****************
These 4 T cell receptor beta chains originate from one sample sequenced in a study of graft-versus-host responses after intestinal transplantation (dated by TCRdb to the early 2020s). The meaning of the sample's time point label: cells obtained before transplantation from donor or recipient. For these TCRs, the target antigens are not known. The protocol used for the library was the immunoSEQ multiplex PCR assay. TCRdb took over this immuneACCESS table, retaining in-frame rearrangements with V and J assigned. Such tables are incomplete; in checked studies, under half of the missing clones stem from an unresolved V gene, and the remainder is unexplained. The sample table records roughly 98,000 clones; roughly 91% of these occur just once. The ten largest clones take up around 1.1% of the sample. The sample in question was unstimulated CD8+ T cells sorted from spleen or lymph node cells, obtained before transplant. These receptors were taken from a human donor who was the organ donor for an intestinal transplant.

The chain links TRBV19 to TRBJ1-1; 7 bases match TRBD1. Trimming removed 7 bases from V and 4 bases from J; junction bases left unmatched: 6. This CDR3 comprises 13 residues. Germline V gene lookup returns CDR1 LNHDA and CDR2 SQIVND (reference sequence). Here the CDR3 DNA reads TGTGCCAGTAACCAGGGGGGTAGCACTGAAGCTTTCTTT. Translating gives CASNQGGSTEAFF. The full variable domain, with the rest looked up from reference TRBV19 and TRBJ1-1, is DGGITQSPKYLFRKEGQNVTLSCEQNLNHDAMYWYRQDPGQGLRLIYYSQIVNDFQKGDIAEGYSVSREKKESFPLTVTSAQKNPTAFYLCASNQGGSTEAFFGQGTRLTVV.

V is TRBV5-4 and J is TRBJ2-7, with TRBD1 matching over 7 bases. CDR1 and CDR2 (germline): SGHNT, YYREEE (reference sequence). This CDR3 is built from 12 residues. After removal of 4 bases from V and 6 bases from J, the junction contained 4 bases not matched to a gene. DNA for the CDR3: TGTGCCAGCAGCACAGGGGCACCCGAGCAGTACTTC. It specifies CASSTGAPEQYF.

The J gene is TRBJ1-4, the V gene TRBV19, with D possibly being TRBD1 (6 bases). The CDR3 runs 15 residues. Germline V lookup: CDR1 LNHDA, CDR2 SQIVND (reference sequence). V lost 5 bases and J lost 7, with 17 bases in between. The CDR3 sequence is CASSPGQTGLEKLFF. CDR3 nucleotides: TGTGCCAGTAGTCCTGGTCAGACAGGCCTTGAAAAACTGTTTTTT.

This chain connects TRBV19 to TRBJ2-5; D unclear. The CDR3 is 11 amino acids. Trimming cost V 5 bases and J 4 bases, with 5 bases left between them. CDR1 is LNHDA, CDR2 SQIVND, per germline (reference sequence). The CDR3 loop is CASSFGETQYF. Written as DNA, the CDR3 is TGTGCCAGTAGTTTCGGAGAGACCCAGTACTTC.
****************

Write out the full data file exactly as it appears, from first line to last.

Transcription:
These 4 T cell receptor beta chains originate from one sample sequenced in a study of graft-versus-host responses after intestinal transplantation (dated by TCRdb to the early 2020s). The meaning of the sample's time point label: cells obtained before transplantation from donor or recipient. For these TCRs, the target antigens are not known. The protocol used for the library was the immunoSEQ multiplex PCR assay. TCRdb took over this immuneACCESS table, retaining in-frame rearrangements with V and J assigned. Such tables are incomplete; in checked studies, under half of the missing clones stem from an unresolved V gene, and the remainder is unexplained. The sample table records roughly 98,000 clones; roughly 91% of these occur just once. The ten largest clones take up around 1.1% of the sample. The sample in question was unstimulated CD8+ T cells sorted from spleen or lymph node cells, obtained before transplant. These receptors were taken from a human donor who was the organ donor for an intestinal transplant.

The chain links TRBV19 to TRBJ1-1; 7 bases match TRBD1. Trimming removed 7 bases from V and 4 bases from J; junction bases left unmatched: 6. This CDR3 comprises 13 residues. Germline V gene lookup returns CDR1 LNHDA and CDR2 SQIVND (reference sequence). Here the CDR3 DNA reads TGTGCCAGTAACCAGGGGGGTAGCACTGAAGCTTTCTTT. Translating gives CASNQGGSTEAFF. The full variable domain, with the rest looked up from reference TRBV19 and TRBJ1-1, is DGGITQSPKYLFRKEGQNVTLSCEQNLNHDAMYWYRQDPGQGLRLIYYSQIVNDFQKGDIAEGYSVSREKKESFPLTVTSAQKNPTAFYLCASNQGGSTEAFFGQGTRLTVV.

V is TRBV5-4 and J is TRBJ2-7, with TRBD1 matching over 7 bases. CDR1 and CDR2 (germline): SGHNT, YYREEE (reference sequence). This CDR3 is built from 12 residues. After removal of 4 bases from V and 6 bases from J, the junction contained 4 bases not matched to a gene. DNA for the CDR3: TGTGCCAGCAGCACAGGGGCACCCGAGCAGTACTTC. It specifies CASSTGAPEQYF.

The J gene is TRBJ1-4, the V gene TRBV19, with D possibly being TRBD1 (6 bases). The CDR3 runs 15 residues. Germline V lookup: CDR1 LNHDA, CDR2 SQIVND (reference sequence). V lost 5 bases and J lost 7, with 17 bases in between. The CDR3 sequence is CASSPGQTGLEKLFF. CDR3 nucleotides: TGTGCCAGTAGTCCTGGTCAGACAGGCCTTGAAAAACTGTTTTTT.

This chain connects TRBV19 to TRBJ2-5; D unclear. The CDR3 is 11 amino acids. Trimming cost V 5 bases and J 4 bases, with 5 bases left between them. CDR1 is LNHDA, CDR2 SQIVND, per germline (reference sequence). The CDR3 loop is CASSFGETQYF. Written as DNA, the CDR3 is TGTGCCAGTAGTTTCGGAGAGACCCAGTACTTC.